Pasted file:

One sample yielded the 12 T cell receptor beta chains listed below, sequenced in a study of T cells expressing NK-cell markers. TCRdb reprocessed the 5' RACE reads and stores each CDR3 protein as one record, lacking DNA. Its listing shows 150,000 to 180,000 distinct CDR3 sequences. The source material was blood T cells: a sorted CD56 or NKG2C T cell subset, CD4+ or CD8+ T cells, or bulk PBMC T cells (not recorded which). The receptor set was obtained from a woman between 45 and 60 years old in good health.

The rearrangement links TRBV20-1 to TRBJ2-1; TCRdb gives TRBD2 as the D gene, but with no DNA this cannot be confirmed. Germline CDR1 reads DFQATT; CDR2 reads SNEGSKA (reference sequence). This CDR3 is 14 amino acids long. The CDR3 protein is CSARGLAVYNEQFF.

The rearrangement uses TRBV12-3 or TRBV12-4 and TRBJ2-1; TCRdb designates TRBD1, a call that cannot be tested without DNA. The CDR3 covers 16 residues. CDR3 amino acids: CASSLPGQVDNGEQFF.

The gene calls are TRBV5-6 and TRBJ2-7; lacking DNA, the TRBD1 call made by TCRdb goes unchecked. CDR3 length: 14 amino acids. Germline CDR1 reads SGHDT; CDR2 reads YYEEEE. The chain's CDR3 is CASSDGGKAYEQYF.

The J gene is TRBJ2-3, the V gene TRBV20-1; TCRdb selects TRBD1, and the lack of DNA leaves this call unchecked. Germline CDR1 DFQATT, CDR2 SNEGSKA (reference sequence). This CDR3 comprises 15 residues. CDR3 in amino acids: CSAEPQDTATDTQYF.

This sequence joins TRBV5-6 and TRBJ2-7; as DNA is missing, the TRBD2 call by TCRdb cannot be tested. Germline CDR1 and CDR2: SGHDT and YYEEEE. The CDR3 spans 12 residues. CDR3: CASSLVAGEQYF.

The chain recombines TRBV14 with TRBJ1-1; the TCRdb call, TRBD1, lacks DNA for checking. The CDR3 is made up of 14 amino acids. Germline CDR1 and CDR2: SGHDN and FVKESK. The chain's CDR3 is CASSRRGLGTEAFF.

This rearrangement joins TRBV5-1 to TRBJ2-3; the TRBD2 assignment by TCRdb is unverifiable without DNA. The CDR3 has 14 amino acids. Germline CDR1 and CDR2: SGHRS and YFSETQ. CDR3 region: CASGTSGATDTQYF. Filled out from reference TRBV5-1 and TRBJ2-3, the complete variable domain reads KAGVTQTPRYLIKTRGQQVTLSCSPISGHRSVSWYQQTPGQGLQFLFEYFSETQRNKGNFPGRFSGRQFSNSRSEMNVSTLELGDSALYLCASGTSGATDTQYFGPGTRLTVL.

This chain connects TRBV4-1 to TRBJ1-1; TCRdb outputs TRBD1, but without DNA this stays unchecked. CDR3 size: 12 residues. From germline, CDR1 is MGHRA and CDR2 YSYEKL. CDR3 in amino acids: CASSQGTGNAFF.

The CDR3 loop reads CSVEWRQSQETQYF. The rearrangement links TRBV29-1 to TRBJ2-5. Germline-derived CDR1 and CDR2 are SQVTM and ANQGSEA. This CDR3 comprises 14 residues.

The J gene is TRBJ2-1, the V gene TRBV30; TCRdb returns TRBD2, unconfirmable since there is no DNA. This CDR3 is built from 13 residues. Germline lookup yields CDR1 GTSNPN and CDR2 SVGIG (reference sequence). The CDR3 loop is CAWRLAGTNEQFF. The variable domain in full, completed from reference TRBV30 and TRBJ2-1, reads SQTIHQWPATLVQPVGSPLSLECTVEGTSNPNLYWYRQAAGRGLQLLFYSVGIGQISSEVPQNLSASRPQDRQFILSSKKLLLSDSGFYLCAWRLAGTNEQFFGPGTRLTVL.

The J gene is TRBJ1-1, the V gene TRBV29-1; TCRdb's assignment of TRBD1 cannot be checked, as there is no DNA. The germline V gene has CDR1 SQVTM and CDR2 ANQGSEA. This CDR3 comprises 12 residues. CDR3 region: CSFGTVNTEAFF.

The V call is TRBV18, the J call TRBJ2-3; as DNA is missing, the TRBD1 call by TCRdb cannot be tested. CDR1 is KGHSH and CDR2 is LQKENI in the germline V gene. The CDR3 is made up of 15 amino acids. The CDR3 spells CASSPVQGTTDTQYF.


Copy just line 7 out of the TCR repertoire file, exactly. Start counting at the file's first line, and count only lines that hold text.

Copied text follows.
The chain recombines TRBV14 with TRBJ1-1; the TCRdb call, TRBD1, lacks DNA for checking. The CDR3 is made up of 14 amino acids. Germline CDR1 and CDR2: SGHDN and FVKESK. The chain's CDR3 is CASSRRGLGTEAFF.